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And what is the return on all this investment? Why put forth the effort to continually re-learn how to love? Why not just move on when love gets hard or the relationship requires too much work? It will be easy again at the beginning of the next one. I think the answer to that question lies in the immeasurable value of having someone who bears witness to the entirety of the artwork that is your life and having the privilege of being that witness for someone else. Loyalty and commitment afford the unique benefit of having someone who understands YOU not just through the lens of your current life circumstance, but with a broader understanding of who you have been in your weakest moments and how those moments have produced times of shining strength. They see all the layers upon layers of your glorious painting that many who just entered the picture can only see the surface of. They appreciate the light because it’s balanced by the shadow – that they walked through with you. Darkness is where light is born and it’s contrast makes it so much more radiant. I don’t know about you, but for this reward, I am willing to put in the work.

Making Music Happen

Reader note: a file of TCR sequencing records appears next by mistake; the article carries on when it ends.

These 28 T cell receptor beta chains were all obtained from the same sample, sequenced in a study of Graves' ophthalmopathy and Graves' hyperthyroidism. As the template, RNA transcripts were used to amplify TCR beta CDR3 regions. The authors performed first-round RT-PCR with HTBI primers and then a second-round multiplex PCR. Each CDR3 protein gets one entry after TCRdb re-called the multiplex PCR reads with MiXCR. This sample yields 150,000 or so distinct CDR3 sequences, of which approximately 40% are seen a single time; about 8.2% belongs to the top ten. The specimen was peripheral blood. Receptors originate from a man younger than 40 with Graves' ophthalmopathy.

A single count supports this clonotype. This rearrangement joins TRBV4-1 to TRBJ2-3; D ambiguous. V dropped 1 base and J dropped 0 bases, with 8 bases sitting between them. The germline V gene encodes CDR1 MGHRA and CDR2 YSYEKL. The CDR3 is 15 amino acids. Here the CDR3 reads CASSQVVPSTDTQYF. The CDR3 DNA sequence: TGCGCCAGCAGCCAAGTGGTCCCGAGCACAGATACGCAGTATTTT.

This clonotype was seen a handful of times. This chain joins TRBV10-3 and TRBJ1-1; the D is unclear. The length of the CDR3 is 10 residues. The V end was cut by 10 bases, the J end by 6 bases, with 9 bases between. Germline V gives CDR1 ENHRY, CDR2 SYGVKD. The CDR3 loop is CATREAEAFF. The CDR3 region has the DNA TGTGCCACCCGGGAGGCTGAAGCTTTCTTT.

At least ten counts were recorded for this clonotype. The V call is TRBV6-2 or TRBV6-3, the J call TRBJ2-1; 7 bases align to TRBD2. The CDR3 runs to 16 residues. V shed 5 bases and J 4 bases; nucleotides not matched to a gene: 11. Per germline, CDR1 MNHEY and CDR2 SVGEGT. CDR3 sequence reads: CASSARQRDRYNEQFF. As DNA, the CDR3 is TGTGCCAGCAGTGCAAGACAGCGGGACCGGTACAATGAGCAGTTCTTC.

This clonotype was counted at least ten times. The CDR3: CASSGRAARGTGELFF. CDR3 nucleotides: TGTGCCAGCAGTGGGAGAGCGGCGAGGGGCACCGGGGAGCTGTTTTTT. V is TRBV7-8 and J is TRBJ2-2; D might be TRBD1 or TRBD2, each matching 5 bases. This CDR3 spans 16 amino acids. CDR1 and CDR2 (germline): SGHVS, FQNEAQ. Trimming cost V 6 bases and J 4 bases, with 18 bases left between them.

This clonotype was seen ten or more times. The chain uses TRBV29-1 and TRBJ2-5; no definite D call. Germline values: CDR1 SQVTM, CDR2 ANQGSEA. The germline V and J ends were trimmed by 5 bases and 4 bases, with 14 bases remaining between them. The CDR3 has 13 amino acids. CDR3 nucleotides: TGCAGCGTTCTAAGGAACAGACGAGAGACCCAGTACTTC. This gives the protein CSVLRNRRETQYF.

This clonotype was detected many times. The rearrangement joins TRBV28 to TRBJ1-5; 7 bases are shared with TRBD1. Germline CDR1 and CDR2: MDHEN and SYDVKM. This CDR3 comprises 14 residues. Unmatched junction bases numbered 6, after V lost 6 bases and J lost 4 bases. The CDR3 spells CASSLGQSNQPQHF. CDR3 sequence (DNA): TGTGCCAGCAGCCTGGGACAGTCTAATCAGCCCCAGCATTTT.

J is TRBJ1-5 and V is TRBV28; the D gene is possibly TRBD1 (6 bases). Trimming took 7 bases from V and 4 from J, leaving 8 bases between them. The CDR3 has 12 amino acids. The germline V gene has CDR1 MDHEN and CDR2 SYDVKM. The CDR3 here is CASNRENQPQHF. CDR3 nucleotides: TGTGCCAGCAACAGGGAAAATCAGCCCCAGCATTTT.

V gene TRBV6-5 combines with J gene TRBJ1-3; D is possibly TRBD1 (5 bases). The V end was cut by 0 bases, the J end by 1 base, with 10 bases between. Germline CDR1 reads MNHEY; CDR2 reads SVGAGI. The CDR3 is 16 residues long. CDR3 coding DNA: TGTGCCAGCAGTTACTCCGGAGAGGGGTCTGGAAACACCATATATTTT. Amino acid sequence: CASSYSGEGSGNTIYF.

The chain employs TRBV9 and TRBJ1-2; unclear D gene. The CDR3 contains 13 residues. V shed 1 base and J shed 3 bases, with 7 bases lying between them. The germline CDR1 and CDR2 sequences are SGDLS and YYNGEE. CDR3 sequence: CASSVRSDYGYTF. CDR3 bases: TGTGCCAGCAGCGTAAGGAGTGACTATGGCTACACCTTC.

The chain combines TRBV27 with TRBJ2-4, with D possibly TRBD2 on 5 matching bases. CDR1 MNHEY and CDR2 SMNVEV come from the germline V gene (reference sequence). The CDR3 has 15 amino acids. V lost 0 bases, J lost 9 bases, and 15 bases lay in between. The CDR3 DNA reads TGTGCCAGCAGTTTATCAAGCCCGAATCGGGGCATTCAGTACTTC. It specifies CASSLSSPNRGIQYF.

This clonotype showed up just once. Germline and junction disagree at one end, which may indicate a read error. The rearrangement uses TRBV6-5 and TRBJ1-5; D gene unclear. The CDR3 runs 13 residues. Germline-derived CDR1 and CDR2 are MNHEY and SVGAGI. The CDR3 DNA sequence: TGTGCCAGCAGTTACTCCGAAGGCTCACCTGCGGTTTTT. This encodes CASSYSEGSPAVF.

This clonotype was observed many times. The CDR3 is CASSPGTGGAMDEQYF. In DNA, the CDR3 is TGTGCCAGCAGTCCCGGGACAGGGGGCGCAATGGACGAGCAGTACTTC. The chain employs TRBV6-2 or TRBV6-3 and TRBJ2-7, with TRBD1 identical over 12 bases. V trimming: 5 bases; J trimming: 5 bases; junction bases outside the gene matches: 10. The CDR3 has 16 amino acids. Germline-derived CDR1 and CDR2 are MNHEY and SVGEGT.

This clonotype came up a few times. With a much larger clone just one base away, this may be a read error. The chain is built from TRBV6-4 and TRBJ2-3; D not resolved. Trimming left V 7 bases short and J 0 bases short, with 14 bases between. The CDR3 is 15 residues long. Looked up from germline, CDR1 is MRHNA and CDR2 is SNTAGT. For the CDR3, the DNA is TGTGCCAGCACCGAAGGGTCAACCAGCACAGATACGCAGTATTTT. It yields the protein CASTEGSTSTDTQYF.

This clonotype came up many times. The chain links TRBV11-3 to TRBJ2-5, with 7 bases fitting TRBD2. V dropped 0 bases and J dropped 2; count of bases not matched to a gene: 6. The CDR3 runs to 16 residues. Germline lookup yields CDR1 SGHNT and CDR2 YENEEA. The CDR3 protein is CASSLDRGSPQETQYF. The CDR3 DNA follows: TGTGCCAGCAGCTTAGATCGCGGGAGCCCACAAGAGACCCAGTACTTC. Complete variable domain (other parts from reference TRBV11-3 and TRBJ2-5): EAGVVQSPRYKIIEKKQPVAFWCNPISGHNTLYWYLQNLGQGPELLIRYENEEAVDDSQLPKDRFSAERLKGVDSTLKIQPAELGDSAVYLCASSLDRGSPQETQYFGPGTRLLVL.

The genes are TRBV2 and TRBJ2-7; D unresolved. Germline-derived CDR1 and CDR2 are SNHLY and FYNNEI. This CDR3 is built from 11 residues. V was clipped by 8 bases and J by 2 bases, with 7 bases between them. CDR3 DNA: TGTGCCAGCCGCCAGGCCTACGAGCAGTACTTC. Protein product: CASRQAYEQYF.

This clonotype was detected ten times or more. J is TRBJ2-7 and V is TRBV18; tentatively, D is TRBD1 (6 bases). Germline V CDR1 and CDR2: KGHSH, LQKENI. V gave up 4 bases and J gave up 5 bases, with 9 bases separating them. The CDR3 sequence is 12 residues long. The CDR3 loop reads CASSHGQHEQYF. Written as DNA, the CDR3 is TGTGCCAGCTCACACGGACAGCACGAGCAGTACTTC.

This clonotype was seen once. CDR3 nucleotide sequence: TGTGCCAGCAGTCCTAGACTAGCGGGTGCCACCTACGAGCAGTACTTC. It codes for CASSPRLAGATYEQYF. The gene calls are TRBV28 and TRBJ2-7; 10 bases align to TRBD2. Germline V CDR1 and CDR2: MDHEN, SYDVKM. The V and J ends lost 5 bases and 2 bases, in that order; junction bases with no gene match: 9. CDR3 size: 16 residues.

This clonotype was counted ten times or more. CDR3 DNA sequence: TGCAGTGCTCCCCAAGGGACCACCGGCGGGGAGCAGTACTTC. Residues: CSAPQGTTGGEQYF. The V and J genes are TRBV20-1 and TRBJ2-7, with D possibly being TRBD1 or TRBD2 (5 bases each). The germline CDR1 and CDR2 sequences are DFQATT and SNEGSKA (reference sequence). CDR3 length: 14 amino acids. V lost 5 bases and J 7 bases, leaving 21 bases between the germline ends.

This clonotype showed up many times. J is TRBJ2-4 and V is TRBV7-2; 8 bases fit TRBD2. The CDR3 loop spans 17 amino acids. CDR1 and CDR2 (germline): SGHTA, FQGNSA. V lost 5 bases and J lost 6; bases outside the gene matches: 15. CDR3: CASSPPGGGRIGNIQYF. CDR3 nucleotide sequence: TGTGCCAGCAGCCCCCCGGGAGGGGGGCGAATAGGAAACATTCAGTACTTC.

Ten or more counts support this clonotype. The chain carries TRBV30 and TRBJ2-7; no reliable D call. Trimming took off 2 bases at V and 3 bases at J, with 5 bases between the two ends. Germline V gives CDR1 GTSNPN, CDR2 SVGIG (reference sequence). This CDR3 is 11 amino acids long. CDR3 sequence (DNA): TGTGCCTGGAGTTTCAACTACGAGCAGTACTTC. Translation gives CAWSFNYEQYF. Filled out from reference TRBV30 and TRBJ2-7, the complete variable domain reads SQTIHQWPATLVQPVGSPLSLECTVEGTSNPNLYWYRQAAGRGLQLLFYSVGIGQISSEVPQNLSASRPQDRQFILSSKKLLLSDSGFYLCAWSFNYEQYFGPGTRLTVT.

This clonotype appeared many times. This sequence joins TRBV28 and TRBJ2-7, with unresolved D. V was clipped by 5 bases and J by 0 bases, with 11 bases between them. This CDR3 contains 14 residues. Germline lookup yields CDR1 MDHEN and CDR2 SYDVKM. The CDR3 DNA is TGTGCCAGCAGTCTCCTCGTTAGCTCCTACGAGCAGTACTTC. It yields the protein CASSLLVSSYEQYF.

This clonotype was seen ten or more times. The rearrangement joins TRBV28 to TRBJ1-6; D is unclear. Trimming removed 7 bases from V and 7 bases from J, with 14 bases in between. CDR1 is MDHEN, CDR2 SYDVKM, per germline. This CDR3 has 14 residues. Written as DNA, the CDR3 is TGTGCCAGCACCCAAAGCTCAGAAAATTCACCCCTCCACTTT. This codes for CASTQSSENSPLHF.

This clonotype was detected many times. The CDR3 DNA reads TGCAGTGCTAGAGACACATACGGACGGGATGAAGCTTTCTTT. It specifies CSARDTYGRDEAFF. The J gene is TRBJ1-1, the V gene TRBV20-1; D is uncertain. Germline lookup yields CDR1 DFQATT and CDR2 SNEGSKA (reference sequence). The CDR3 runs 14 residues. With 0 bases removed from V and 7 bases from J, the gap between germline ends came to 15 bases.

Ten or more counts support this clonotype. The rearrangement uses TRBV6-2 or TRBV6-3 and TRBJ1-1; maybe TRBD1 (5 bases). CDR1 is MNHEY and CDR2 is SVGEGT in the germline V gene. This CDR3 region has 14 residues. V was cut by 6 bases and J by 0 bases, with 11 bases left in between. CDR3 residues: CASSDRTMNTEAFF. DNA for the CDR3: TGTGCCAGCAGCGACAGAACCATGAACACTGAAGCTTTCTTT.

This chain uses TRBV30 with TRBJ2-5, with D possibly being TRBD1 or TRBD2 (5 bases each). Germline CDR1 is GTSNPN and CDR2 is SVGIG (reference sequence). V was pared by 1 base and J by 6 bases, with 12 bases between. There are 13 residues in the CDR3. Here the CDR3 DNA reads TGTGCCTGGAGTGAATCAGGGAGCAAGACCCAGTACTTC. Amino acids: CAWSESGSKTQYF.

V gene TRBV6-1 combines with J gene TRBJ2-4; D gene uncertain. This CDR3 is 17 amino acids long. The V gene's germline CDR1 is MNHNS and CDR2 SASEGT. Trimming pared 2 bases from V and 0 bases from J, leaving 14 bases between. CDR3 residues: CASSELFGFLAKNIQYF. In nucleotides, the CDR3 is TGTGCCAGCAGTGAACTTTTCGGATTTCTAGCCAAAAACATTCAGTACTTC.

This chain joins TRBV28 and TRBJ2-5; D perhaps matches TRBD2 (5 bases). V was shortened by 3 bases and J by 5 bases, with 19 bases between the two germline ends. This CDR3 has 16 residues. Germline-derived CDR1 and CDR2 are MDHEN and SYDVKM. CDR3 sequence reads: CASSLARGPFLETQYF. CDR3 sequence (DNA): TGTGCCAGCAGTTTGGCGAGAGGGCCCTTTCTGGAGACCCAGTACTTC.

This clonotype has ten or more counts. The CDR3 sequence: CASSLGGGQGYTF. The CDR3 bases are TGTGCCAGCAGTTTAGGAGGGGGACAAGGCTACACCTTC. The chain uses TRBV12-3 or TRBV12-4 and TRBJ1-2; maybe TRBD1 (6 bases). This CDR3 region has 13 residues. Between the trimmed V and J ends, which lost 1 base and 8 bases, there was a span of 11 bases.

Most of you who know me personally know that music is a central theme in my family and our home. It was a huge part of my past (having worked for 6 years toward a guitar performance degree) and a significant part of what made me who I am today. Although I rarely play anymore, as life, work, and children have engulfed my time, it does give me a certain measure of credibility and experience in working with and alongside my husband in his ongoing and consistently driven musical efforts, and also in instilling musical passion in my children. I have discovered that the active practice of our life’s various loves often waxes and wanes as time marches on and our circumstances change with its beat. But just because we may not participate actively in the same passions throughout all stages of our lives, does not mean those passions have died. For whatever length of time we did practice them, we wrote them on our hearts and made them a part of whatever we choose to practice in the future – in my case, blogging, gardening, hosting book clubs, raising children, and supporting the passions of those I love (just to name a few). But I digress…